I’ve wondered when the ongoing research on football and brain injury would make its way into family law litigation.  The time is apparently now, as the New York Times has just published an article about just this.

Could this happen in Texas?  Yes.  Child safety and extracurricular activities are often one of the most disputed issues in child custody matters and Courts regularly weigh in on what a parent may or may not do as to activities.   The Texas Family Code does not offer a lot of specific guidance on what a court’s guidelines are in these matters other that the general public policy that a court should act in the “best interests” of a child and parents should “provide a safe, stable, and nonviolent environment for the child,” TFC § 153.001.  On the opposite end, the Family Code also states an order should generally have the least restrictions on a parent and those restrictions should not exceed those required to protect a child. TFC § 153.193.  This is all broadly subjective and leaves huge leeway for a Court.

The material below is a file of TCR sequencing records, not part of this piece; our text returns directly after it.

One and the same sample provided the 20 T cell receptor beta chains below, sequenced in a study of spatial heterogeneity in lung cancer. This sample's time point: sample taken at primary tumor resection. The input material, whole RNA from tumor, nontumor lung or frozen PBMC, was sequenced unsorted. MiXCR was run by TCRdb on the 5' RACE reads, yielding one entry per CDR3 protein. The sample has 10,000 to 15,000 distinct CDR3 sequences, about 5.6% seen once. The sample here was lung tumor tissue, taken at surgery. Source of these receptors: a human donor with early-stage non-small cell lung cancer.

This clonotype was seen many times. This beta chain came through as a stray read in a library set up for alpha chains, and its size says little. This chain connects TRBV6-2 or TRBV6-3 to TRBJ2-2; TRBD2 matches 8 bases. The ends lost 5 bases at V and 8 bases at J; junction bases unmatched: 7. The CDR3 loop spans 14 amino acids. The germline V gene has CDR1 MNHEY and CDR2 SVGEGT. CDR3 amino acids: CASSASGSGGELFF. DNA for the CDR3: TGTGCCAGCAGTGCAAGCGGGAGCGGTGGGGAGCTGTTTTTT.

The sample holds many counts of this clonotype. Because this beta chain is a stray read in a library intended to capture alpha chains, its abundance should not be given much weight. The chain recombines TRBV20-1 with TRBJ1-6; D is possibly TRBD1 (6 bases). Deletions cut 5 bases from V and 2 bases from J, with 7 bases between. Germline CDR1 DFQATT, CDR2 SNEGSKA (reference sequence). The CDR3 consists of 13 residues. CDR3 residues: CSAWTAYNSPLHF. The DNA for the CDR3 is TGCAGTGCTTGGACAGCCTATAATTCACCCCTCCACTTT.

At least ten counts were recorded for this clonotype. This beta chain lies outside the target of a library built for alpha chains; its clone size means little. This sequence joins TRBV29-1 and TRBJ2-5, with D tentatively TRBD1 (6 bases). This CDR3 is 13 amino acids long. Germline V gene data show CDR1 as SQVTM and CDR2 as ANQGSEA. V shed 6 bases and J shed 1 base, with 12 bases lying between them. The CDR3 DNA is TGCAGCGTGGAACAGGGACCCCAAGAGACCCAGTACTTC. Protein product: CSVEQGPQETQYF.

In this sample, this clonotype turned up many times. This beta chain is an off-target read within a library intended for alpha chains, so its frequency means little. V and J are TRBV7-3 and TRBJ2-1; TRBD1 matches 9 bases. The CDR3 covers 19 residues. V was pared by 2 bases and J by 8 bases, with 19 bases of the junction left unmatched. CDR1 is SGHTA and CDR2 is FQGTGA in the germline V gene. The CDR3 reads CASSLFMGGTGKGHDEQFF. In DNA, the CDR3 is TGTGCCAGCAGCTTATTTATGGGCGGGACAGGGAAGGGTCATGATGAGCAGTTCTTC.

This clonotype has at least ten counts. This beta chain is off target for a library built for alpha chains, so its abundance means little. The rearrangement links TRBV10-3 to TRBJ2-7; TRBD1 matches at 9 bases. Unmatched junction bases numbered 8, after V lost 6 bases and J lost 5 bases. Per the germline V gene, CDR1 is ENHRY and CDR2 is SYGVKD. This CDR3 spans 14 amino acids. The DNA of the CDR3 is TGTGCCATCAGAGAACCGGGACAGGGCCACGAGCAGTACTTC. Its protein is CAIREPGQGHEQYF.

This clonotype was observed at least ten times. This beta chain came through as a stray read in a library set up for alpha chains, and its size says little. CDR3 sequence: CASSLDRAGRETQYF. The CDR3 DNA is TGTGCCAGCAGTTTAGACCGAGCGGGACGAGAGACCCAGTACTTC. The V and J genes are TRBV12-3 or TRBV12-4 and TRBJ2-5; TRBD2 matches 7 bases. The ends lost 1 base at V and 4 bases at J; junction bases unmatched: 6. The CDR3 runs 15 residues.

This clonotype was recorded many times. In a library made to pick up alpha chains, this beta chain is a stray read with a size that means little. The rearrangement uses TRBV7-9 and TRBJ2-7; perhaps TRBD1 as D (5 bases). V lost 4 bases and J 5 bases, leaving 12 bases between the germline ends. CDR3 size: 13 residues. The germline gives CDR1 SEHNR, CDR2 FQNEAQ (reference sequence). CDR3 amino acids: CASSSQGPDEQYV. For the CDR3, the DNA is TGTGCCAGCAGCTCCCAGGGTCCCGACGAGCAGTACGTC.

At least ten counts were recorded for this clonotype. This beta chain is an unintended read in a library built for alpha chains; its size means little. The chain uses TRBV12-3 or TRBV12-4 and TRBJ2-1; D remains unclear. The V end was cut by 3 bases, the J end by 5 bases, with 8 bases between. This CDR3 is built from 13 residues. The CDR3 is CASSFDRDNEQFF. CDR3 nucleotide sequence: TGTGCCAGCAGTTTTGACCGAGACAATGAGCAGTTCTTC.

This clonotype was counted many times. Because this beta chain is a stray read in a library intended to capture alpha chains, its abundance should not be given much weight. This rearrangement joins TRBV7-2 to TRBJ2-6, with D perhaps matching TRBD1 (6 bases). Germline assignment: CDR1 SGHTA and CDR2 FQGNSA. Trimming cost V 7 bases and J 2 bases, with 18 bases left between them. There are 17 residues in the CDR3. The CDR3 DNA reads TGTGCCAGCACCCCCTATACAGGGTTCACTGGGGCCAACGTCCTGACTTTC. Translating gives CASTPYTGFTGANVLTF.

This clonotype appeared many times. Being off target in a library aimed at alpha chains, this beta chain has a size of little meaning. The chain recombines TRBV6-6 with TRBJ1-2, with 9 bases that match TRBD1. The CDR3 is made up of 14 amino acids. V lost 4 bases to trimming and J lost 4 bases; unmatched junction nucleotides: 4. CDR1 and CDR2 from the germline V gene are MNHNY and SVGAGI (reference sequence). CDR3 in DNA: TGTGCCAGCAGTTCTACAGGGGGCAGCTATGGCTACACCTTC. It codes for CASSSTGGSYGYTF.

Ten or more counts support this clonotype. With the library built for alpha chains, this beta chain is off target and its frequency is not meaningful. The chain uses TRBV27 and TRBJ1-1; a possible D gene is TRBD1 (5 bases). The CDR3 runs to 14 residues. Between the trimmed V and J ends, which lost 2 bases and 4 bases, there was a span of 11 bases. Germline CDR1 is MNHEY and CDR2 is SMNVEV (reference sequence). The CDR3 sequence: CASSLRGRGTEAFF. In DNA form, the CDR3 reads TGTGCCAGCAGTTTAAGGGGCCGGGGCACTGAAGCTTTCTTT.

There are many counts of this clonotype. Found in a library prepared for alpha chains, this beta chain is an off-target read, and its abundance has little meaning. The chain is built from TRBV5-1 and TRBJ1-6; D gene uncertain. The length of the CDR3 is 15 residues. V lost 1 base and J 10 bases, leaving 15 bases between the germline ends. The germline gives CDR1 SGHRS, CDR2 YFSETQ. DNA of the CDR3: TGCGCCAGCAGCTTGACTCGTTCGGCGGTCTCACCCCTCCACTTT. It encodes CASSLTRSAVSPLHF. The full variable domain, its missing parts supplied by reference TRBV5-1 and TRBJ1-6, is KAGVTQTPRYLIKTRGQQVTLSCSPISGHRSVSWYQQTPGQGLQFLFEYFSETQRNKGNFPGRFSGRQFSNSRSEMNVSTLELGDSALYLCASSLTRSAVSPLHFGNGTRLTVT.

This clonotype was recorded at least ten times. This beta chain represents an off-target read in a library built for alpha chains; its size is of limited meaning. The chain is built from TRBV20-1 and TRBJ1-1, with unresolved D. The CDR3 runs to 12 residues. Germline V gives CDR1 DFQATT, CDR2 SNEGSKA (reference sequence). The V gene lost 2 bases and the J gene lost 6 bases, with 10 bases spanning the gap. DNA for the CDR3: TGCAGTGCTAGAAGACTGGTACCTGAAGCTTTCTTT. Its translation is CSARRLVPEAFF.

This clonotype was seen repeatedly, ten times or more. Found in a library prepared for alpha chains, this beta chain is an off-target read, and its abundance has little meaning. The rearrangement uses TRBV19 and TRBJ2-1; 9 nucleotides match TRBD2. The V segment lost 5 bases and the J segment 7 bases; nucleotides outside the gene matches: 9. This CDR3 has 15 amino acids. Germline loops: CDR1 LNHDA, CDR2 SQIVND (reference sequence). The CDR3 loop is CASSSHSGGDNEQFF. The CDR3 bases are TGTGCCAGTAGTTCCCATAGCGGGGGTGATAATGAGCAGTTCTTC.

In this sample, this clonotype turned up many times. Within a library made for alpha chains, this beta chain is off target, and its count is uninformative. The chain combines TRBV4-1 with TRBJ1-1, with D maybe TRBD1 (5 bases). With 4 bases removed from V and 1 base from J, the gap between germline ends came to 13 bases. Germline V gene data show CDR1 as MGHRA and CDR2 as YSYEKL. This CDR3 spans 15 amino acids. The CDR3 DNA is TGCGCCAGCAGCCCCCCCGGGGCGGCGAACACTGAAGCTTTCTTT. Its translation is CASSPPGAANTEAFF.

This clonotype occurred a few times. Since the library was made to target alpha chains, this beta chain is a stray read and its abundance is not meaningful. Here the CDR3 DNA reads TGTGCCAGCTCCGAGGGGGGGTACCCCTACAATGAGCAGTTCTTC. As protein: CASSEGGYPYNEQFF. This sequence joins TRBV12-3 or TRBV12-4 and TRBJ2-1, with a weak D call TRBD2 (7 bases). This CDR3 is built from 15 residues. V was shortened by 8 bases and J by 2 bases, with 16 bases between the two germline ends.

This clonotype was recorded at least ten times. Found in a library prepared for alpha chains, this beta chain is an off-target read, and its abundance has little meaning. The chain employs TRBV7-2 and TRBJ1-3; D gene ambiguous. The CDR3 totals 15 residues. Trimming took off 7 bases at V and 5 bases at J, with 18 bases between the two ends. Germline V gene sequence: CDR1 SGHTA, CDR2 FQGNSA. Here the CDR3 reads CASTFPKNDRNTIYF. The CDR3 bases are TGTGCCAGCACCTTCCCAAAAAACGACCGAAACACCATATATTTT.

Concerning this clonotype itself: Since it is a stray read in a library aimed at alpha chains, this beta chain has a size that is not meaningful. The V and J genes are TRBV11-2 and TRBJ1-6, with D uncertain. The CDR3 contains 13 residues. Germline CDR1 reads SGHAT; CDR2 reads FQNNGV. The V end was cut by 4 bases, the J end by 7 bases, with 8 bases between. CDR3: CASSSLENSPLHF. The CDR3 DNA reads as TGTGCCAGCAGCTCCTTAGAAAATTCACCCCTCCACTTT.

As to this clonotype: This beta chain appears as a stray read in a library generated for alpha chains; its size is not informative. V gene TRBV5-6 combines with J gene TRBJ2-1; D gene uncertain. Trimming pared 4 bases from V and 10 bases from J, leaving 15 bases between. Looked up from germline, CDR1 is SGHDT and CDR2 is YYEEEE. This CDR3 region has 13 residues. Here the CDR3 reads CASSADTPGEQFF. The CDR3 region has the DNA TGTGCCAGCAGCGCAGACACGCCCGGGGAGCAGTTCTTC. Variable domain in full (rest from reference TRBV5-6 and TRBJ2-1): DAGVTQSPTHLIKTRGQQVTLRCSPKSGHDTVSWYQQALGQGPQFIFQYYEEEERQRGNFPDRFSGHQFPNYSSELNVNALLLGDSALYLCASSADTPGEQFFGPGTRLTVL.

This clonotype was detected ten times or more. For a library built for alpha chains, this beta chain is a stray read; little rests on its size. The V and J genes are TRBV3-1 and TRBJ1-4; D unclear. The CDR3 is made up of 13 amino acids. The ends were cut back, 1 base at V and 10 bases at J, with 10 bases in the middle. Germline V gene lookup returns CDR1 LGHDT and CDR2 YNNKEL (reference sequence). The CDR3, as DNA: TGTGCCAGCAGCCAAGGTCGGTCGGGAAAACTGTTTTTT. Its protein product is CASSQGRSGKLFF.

Not only will parents be able to weigh in on this issue, but so will children.   Texas Family Code §153.009(a) requires a Court in interview a child over the age of 12 on the motion of a party as to which parent the child would prefer to primarily reside with and the Court may interview any child “on any other issue in the suit affecting the parent-child relationship.” TFC §153.009(b).  It’s not hard to imagine a child who wants to play football over the objections of one parent wanting to influence the outcome of a dispute.